How real estate marketing is evolving with Seattle’s housing climate

by Emily Marek

In a real estate market with limited inventory and higher interest rates, marketing creativity is often key for brokers to keep a foothold. Seattle Agent spoke with four brokers who are helping lead the way with their marketing initiatives to find out how they are reaching clients in this ultra-competitive market.  

Cassie Walker Johnson, Windermere

Finding a marketing niche is crucial, says Cassie Walker Johnson of Windermere. Walker Johnson and her husband, Jeremey Johnson, have been a real estate team since 2005. 

“What we focus on is what it is like to work with us,” she said. “Who are we as agents and as people?”

Part of that effort is marketing on social media with authenticity and “really talking about anything except real estate market stats and listings,” she said. Walker Johnson posts online about baking cakes and remodeling fails “just to show that we are humans.”

Walker Johnson and her husband publish a quarterly newsletter and send out two mailings per year, one with a farmer’s market schedule and the other with the Seattle Seahawks schedule because they love football. They publish a fall guide with the best pumpkin patches and corn mazes. They do a holiday guide for last-minute gift ideas. All of it gets back to authenticity and presenting themselves as a resource, for real estate or anything else in the community. 

“Market stats are not that interesting,’ Walker Johnson said. “If you’re telling me about the perfect paint color that I need in my home, they start to view us as resourceful. Be the resource for everything.

“We do what’s authentic to us.” 

Walker Johnson’s ability to market to clients has been so successful, she launched her own real estate marketing company as well, called CWJ Marketing.

Wendy Carrington, John L. Scott Real Estate

Wendy Carrington’s marketing strategy hasn’t necessarily changed in the wake of the pandemic buying frenzy — but one thing she has now is time.

“During the frenzy, our team didn’t have much time to attend to our foundational pillars of business,” said the John L. Scott broker. “Now we have time to be more intentional — returning to client appreciation. Getting back to basics.”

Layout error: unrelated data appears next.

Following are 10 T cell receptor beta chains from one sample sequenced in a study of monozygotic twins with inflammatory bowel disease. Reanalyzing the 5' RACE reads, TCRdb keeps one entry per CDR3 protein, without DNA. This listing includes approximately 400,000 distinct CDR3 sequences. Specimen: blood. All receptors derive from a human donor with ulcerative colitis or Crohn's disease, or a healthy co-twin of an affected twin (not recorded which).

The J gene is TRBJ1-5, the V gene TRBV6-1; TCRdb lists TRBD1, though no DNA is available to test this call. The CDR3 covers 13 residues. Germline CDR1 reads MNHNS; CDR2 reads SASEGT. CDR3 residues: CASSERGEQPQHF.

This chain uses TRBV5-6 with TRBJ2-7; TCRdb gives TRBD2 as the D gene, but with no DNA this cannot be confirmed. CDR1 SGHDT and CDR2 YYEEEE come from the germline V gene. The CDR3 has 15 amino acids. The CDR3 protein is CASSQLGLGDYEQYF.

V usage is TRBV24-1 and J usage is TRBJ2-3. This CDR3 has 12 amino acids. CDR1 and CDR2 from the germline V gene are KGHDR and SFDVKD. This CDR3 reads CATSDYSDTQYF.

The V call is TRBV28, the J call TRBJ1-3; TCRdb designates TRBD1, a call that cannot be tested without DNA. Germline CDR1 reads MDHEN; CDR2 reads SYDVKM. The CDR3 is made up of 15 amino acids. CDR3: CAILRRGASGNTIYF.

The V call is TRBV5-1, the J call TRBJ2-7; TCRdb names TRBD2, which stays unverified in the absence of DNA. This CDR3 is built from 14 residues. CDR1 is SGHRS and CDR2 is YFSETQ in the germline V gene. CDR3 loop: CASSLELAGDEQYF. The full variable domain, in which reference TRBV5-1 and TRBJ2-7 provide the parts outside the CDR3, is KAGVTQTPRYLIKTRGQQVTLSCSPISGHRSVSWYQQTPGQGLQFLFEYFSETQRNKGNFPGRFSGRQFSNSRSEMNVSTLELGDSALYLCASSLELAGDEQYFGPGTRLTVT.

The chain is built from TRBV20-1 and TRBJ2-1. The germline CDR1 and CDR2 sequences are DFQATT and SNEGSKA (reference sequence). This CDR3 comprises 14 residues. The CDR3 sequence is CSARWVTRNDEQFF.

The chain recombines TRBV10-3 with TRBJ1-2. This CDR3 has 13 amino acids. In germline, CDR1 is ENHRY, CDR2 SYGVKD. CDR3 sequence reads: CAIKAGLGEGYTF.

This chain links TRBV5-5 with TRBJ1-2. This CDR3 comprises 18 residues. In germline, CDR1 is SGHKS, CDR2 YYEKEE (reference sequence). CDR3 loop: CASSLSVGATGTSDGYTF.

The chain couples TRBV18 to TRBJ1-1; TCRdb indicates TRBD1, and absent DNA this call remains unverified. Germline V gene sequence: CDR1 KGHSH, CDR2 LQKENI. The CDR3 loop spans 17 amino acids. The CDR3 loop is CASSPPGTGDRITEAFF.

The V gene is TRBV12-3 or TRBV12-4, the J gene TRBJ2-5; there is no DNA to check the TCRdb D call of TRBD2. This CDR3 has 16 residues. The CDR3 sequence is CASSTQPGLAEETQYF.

For Carrington, that means face-to-face events, VIP events and even door-knocking. She’s also focused on more intentional marketing — targeting certain demographics, like clients on Bainbridge Island or Woodinville looking for second homes in the downtown area.

When it comes to potential sellers, Carrington makes a point to update clients on their home values and keep them aware of their options in the market. She says the listing launch program at John L. Scott was an integral part of her marketing strategy before the housing boom, and it remains an important tool today. 

Carrington has also taken time to expand her outreach into the rental market. “Another shift our client tends to make in a drastic change of market is toward the rental industry. We help past clients with rentals or clients who want to keep their investment — and low interest rate — while still making a change,” she said.

Kara Mumma, Realogics Sotheby’s International Realty

For Kara Mumma, networking has been vital to her post-housing boom strategy. “Before, you had people reaching out to you nonstop, and now it’s vice versa,” she said. “You can’t just put something on the MLS now and hope it sells.”

Mumma said she’s put more time into emails, social media posts and phone calls, in part because she has more time in the current market climate. She emails agents who’ve been searching in the areas her clients are selling, and she checks up on previous clients to ensure their real estate needs are met.

“I’m leveraging listings much more than I did prior,” Mumma said. “I’ve always been very referral-based, but now I have time to focus on updating my social media or picking up the phone and calling people. It’s a lot more intentional. Where is my business coming from?”

Mumma says marketing is the “differentiator” in the industry, regardless of what the market is doing. 

“I think marketing is always important,” she said. “The money comes back tenfold.” 

She said personal touches like thoughtful staging or small, meaningful gifts help her stand out. She also recently set a regular marketing budget and hired a marketing service.

“Before, I would market as things came up,” she said. “Now I have a more consistent approach.”

Jen Cameron, The Agency

Jen Cameron has more than 24 years experience as a broker in the Pacific Northwest and New York markets. The Seattle native has been well entrenched in the digital universe for years, focusing on online advertising and social media. 

She pushed the creativity envelope with a recent listing located across the street from a school. She and her team created a digital children’s book featuring two pets from the neighborhood, Hank the bulldog and Gabby the goose. The book showcased the family- and pet-friendly nature of the area  “People loved that,” she said. 

Cameron is a managing partner and part owner of her own firm, which is part of The Agency, where she is able to drill down and target a specific kind of client. 

The Agency’s marketing is really geared toward the next generation,’ Cameron said. “It’s very fashion forward, and it’s geared toward millennials and the next generation. We don’t look like a company that has been here for 80 or 100 years.

“I’m investing more in my marketing now than I probably ever have … It gives me a chance to stand out.”

Read More Related to This Post

Join the conversation

Oops! We could not locate your form.